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The New Zealand Herald

Int'l - Marine environment hit by floods as sediment flows

The biodiversity in a refuge for Hector’s dolphins could take up to a decade to recover from the Canterbury floods after large amounts of sediment smothered life along the coast.

The biodiversity in a refuge for Hector’s dolphins could take up to a decade to recover from the Canterbury floods after large amounts of sediment smothered life along the coast.

Rivers from South Canterbury to Waimakariri spewed massive amounts of turbid water, including forestry waste or refuse from dairy operations, into the marine environment after last week’s extreme rain, University of Otago Emeritus Prof Liz Slooten said.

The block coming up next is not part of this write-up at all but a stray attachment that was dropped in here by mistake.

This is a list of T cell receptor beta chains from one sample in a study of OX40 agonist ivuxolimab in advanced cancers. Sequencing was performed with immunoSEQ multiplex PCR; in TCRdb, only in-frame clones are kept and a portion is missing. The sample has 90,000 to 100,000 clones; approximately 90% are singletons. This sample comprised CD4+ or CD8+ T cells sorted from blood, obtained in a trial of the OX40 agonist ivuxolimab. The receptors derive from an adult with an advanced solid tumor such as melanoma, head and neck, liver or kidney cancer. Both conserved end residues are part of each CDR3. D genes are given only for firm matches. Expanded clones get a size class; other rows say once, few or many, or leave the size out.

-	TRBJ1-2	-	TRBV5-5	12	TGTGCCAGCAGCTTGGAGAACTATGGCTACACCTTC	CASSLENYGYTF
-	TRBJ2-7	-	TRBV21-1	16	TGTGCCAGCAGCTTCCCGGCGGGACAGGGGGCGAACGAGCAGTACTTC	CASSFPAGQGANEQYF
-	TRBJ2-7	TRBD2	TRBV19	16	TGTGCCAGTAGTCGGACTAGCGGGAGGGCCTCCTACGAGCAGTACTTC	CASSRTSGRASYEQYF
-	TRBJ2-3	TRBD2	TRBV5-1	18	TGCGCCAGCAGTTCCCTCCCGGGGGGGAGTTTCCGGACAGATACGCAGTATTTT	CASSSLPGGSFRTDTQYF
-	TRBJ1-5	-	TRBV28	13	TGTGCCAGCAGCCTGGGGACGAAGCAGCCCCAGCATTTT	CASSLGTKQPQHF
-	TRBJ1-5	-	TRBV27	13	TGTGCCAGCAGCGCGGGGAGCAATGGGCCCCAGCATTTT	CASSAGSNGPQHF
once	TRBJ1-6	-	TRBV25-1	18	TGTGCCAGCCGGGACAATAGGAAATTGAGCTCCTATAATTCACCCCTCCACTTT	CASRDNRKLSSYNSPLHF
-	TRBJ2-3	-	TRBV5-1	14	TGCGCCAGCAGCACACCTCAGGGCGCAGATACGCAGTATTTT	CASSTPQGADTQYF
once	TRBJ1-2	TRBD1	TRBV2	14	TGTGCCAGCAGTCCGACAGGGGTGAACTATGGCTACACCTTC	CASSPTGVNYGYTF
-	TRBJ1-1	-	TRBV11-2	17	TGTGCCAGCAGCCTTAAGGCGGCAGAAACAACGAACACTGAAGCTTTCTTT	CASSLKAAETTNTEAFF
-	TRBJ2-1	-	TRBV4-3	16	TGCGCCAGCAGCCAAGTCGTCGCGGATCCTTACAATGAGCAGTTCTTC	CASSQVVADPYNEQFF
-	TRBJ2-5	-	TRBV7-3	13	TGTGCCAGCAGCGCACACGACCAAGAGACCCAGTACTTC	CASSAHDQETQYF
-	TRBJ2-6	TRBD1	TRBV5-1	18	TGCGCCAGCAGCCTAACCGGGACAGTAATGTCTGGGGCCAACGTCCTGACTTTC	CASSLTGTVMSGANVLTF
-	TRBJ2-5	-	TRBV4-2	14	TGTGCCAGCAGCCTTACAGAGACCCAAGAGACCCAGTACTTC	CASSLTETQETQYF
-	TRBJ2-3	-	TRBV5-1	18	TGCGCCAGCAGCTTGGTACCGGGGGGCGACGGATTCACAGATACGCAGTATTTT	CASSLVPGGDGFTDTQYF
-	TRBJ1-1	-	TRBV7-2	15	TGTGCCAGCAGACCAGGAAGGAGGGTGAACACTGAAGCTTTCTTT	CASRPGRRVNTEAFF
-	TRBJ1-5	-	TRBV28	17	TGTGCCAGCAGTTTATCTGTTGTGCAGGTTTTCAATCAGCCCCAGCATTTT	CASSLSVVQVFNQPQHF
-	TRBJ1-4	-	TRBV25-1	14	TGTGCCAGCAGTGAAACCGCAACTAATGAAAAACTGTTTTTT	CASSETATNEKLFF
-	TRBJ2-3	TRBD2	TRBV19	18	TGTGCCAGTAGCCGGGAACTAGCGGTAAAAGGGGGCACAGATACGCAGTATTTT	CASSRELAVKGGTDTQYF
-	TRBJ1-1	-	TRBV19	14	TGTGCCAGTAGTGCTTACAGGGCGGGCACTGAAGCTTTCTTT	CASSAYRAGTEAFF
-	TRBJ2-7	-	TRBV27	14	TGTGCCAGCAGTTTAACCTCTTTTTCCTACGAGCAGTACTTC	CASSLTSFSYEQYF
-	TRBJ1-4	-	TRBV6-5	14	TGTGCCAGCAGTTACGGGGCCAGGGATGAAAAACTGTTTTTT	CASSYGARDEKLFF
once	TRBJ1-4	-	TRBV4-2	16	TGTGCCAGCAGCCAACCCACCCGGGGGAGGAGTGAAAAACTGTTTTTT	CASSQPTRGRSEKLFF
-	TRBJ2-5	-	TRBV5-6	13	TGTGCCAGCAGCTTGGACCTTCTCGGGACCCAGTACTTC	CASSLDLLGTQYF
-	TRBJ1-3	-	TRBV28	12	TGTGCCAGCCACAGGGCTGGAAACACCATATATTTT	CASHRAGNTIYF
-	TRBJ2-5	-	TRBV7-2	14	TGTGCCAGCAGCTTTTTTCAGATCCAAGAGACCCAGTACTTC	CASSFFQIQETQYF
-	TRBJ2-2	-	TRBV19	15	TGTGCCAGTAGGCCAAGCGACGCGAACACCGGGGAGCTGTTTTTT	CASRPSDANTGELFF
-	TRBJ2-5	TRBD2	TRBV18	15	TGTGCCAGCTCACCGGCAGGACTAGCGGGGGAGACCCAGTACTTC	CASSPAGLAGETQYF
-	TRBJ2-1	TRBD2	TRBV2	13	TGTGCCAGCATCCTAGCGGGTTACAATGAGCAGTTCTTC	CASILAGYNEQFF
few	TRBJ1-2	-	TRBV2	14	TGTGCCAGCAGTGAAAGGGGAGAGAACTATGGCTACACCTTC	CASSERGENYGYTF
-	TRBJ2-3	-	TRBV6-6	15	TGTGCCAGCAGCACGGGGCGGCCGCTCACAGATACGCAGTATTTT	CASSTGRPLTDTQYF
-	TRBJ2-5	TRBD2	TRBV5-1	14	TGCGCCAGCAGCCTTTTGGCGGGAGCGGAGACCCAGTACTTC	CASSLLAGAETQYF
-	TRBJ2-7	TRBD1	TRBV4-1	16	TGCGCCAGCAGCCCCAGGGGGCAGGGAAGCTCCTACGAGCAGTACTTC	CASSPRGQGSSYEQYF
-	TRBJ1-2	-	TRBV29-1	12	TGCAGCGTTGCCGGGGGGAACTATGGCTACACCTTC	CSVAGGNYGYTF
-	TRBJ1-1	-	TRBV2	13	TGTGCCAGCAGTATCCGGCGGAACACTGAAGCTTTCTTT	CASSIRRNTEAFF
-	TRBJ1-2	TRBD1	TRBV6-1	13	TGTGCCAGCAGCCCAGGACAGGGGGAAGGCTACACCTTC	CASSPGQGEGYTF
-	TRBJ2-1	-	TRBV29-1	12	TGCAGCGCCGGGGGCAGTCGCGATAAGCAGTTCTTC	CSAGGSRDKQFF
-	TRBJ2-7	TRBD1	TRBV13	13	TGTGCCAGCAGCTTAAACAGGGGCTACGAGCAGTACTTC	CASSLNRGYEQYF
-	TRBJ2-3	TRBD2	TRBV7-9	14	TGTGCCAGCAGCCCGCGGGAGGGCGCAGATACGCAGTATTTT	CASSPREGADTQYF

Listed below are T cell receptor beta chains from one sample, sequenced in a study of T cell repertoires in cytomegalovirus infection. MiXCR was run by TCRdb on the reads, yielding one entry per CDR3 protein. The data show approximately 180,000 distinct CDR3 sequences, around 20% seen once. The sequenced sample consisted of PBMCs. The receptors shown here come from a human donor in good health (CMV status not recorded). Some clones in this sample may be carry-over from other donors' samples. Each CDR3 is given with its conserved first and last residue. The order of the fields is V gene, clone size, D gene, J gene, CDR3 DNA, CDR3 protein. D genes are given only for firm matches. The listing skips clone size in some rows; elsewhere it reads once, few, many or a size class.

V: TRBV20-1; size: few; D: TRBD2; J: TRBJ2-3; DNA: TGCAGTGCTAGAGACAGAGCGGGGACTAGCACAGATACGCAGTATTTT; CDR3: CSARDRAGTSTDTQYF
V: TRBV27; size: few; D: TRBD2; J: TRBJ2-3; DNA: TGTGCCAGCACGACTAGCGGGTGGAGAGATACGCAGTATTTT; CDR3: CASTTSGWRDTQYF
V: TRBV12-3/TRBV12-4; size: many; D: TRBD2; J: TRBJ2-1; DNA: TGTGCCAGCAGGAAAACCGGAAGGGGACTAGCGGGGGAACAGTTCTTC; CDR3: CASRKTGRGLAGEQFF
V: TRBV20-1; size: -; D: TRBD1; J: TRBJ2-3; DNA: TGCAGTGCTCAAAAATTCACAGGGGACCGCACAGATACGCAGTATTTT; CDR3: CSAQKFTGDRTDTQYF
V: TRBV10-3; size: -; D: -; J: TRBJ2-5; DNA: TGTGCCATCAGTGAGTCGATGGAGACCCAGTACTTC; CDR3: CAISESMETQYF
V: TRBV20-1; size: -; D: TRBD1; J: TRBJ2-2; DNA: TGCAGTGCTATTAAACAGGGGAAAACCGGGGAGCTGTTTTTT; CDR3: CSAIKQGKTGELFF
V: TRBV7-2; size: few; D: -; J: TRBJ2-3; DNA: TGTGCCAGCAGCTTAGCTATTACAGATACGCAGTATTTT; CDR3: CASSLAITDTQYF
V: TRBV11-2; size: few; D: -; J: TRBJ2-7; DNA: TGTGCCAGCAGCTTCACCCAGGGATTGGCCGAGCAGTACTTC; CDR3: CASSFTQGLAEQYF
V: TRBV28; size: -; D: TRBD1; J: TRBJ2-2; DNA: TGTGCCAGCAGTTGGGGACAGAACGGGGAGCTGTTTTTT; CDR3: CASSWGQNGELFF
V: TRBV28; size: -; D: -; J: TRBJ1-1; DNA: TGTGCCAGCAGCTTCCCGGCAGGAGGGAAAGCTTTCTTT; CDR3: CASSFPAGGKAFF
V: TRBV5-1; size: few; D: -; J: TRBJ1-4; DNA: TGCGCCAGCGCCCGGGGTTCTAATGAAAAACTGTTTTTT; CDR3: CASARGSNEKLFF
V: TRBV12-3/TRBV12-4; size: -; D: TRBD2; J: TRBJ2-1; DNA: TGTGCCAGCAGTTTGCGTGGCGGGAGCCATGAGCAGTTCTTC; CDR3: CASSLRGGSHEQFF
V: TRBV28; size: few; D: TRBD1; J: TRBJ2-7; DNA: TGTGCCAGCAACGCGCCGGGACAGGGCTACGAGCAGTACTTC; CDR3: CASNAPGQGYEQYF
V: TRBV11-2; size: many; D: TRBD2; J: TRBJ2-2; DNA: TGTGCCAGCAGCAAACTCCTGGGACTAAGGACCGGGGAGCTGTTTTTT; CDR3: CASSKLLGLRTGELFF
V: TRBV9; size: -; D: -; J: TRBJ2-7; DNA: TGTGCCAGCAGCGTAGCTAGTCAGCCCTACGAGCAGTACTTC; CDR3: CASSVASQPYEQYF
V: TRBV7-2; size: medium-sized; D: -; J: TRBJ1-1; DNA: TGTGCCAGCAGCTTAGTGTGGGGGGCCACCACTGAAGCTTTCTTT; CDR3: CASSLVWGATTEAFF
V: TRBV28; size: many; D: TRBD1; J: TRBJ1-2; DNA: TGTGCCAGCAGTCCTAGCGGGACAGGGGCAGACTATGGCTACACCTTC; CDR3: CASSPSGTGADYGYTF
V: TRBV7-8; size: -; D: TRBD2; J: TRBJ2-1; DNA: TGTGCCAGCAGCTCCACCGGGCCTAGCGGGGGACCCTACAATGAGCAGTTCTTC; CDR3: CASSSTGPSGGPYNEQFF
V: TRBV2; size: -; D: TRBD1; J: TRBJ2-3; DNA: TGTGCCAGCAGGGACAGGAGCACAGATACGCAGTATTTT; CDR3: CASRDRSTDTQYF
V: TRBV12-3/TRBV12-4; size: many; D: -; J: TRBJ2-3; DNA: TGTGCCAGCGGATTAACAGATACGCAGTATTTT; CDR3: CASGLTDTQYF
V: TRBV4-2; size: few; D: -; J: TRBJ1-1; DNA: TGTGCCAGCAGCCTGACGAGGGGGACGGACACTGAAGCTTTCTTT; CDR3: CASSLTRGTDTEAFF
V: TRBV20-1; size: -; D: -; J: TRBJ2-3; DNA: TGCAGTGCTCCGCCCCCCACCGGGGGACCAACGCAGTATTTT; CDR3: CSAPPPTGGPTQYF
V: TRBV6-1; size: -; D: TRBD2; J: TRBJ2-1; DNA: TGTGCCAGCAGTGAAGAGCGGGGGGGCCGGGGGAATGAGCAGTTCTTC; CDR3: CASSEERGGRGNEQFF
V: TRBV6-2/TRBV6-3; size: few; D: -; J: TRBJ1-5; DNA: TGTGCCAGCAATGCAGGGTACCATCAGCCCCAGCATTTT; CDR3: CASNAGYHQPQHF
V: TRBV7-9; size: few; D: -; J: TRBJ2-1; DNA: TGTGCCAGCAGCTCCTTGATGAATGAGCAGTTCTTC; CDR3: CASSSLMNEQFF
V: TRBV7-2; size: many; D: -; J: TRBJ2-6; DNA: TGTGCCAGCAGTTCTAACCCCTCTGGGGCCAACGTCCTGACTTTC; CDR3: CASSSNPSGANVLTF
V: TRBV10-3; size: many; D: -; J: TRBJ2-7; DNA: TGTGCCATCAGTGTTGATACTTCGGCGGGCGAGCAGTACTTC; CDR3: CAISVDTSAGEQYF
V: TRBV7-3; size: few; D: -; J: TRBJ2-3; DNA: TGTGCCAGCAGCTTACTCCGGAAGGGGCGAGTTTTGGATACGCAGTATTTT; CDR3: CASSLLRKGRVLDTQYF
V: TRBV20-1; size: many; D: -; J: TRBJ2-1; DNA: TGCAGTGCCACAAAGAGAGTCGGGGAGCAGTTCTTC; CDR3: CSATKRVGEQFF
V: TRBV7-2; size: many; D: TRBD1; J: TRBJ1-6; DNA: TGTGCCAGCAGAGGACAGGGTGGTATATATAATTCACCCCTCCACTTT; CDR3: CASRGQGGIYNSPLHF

And the sediment entering coastal waters would smother life in the Banks Peninsula Marine Mammal Sanctuary, Prof Slooten said.

She has studied threatened Hector’s dolphins there since 1984.

While the sediment would be unlikely to affect the dolphins directly, it would act on their food source, she said.

Offshore rocky reefs, often favoured by fishermen due to their productivity, would be hard hit.

Seaweed beds would be smothered.

And the sediment suspended in the water would block sunlight and stop photosynthesis from occurring.

The total amount of organisms in the area, its "biomass", would recover within a matter of years, she said.

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